By linking them up with Canadian partners.
Back in March, a poll revealed that nearly 20 percent of Americans would consider moving to Canada if Donald Trump ended up becoming the country’s next president.
Now, Joe Goldman, a 25-year-old education research and budding entrepreneur based in Austin Texas, has developed a service to make the whole ordeal a bit easier — meet Maple Match.
As the website states, “Maple Match makes it easy for Americans to find the ideal Canadian partner to save them from the unfathomable horror of a Trump presidency.”
Basically, the dating site wants to help Trump-disapproving singles find love, and perhaps even a new country to call home if he secures a presidency.
Goldman describes himself as a man of “liberal persuasions” and tells The Guardian that he has a natural liking for Canada and its progressive leftwing image. Therefore, Maple Match is a creation of two of his passions: connecting other people and America’s progressive neighbors up north.
“When this election came about and I started seeing Donald Trump and the rise of his candidacy I started getting concerned, just like anybody else,” he said. “I thought it might be interesting to try something like this out.”
Right now, the service has yet to officially launch, but that hasn’t stopped eager singles from signing up for early access, from both Canada and the US.
Goldman says Maple Match has been receiving all types of pleas from desperate Trump-averse Americans. “Please help me,” one 22-year-old American wrote on his Maple Match application. “I found out my parents are voting for Trump and it literally broke my heart.”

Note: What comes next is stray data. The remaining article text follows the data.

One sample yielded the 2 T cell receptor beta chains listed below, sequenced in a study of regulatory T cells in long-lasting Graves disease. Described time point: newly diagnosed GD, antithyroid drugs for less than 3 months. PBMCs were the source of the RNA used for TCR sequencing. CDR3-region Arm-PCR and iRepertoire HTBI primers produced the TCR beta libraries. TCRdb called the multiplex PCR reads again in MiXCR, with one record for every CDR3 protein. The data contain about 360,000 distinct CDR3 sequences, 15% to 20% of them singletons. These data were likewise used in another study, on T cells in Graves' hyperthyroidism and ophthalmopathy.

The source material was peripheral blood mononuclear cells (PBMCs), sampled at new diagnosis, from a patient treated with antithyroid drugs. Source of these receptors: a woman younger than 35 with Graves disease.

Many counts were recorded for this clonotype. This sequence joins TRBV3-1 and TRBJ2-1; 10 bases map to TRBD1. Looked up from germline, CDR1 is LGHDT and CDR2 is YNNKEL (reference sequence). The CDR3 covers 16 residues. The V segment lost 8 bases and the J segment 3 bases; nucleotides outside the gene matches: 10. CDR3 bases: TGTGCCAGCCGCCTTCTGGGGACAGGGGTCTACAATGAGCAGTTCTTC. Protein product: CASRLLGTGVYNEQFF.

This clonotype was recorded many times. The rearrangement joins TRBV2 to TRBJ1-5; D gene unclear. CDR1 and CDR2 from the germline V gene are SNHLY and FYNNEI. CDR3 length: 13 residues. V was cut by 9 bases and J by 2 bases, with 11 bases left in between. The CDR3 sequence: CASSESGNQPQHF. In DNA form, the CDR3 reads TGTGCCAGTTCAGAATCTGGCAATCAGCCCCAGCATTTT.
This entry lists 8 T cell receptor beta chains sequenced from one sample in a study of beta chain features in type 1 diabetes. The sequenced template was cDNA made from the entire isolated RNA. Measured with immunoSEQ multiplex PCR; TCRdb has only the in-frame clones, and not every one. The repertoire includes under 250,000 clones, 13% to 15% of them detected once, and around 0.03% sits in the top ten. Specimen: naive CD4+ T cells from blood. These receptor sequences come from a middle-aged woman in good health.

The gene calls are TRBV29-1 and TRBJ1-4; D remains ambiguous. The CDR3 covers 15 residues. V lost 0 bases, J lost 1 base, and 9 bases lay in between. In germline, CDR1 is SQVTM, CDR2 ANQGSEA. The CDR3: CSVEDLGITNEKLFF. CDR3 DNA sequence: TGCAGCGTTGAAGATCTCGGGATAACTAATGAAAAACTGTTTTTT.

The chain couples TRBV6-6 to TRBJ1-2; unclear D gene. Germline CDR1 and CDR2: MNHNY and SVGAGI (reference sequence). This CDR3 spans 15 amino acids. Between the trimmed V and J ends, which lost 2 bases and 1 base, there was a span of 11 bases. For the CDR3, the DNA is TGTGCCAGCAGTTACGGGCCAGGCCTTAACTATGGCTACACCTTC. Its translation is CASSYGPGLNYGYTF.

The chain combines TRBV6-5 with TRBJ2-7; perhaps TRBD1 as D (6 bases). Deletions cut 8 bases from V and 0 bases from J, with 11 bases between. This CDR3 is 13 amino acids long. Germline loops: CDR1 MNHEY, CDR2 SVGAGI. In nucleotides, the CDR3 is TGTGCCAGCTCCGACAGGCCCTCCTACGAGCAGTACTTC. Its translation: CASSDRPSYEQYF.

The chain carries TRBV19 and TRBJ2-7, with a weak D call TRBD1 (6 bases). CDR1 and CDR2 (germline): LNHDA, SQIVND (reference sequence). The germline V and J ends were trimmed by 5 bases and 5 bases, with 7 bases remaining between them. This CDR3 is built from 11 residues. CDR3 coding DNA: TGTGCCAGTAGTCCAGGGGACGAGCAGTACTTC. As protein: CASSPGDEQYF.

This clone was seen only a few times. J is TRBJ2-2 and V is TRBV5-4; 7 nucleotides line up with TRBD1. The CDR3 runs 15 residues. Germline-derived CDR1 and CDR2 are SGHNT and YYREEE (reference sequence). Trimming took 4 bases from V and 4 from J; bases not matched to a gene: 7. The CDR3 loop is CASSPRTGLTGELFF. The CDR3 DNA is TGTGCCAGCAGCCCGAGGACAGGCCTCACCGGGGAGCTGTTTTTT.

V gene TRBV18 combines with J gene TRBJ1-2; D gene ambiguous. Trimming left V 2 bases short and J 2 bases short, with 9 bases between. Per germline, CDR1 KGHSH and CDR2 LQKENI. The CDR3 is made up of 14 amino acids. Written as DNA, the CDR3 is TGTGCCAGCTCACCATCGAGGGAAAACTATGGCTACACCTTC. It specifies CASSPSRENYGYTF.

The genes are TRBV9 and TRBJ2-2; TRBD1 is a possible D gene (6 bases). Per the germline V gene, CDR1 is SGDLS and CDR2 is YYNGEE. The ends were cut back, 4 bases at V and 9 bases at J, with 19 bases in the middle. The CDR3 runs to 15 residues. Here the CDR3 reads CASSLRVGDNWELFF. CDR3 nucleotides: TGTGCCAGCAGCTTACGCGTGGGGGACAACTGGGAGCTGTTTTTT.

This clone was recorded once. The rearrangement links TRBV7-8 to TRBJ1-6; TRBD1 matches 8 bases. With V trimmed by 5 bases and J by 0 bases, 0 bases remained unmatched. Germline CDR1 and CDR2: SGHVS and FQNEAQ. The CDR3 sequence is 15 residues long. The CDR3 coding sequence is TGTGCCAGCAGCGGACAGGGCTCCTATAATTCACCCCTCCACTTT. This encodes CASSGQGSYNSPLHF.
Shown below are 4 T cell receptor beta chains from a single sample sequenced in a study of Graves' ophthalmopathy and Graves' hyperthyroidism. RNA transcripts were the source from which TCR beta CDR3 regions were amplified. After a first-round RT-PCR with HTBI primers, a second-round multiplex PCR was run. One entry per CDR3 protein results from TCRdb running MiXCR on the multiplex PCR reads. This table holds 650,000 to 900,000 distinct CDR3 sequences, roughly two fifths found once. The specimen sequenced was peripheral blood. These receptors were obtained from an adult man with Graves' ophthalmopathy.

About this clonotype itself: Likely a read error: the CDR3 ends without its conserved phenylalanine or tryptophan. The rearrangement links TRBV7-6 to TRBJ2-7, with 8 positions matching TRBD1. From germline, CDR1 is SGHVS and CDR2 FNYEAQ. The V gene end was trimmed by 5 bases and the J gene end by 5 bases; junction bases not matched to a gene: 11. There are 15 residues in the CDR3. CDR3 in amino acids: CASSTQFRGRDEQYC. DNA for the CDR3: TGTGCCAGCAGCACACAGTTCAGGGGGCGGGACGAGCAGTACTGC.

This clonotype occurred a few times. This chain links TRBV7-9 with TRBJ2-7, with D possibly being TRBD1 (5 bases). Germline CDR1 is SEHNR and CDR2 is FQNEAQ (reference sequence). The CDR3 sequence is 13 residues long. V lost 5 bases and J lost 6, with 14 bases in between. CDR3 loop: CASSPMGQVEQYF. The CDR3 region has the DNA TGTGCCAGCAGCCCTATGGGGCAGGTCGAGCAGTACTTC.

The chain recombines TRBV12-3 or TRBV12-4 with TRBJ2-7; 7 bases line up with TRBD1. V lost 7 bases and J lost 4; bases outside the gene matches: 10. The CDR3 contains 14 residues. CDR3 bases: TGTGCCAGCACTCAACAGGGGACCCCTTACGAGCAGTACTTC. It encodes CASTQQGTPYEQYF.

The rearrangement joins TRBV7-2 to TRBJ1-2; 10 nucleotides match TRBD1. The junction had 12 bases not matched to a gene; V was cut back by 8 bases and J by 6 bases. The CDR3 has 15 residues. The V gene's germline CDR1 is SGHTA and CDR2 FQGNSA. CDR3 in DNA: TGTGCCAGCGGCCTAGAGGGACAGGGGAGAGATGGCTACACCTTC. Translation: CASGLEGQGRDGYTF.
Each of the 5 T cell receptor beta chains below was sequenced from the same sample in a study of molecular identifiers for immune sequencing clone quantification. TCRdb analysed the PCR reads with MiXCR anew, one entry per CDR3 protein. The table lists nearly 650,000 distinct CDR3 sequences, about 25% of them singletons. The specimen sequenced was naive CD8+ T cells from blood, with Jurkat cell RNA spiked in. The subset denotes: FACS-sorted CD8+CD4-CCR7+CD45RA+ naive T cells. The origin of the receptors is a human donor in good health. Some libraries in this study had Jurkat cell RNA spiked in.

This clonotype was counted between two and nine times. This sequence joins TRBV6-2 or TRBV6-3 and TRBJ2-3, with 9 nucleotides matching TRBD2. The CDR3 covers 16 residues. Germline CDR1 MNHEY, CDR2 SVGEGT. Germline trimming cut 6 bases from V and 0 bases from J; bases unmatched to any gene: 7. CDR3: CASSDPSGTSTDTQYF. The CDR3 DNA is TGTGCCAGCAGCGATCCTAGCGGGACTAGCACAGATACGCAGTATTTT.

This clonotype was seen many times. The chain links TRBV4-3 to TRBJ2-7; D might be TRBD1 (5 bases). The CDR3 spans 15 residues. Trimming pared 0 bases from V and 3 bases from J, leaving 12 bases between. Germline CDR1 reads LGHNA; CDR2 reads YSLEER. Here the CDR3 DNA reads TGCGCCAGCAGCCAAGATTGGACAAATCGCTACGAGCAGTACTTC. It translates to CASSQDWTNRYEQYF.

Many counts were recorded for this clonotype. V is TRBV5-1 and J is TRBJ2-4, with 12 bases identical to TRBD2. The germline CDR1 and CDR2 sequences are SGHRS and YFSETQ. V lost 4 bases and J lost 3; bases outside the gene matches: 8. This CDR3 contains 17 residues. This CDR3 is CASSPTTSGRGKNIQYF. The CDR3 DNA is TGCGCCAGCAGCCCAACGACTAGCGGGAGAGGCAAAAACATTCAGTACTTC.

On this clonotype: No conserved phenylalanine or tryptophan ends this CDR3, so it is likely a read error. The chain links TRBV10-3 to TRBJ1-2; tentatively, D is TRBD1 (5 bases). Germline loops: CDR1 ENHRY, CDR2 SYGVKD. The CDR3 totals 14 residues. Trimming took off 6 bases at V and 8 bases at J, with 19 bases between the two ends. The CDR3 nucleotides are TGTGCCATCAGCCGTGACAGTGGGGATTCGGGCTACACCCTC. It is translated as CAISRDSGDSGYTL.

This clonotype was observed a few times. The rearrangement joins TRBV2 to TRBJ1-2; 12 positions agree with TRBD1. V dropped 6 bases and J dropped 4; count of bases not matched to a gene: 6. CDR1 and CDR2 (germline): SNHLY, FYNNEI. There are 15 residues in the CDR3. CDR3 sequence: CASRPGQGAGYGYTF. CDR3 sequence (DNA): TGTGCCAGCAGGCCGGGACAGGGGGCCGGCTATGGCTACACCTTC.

On the other end, the generous Canadians seem to be waiting with open arms. “I want to meet an American woman who disapproves of Trump,” wrote one Canadian. “She must be willing to become a hockey fan and eat maple syrup and Beaver Tails in my igloo.” Oh boy.
Even Goldman has been pleasantly surprised with Maple Match’s performance. “Last week I had a hundred page views and I thought that was a great – I made a hundred people smile,” he said. But then, Maple Match went viral. Goldman says the site was getting 200 sign-up requests an hour by last Friday (May 6), and nearly 5,000 singles have already signed up for Maple Match even before its official launch.
Although Maple Match might come off as a joke to some, Goldman argues that there’s something deeper to the idea than fleeting humor.
“Americans are using this as a serious opportunity to meet Canadians. People have been sending me paragraphs of explanation,” Goldman explains. “We’re not just building an anti-Trump app. We’re building something that connects people across borders, and that’s something that has the potential to grow.”
Goldman says that what will ultimately interest people is the option to find a partner who really means something to them, even if Trump doesn’t go on to win the election.
“This site shows that a lot of people are frustrated with the current dating options,” he adds. “A lot of Americans really want to meet Canadians. They’re looking for something new and something better.”
Leave it to technology to unite Trump-disapproving folks across borders.
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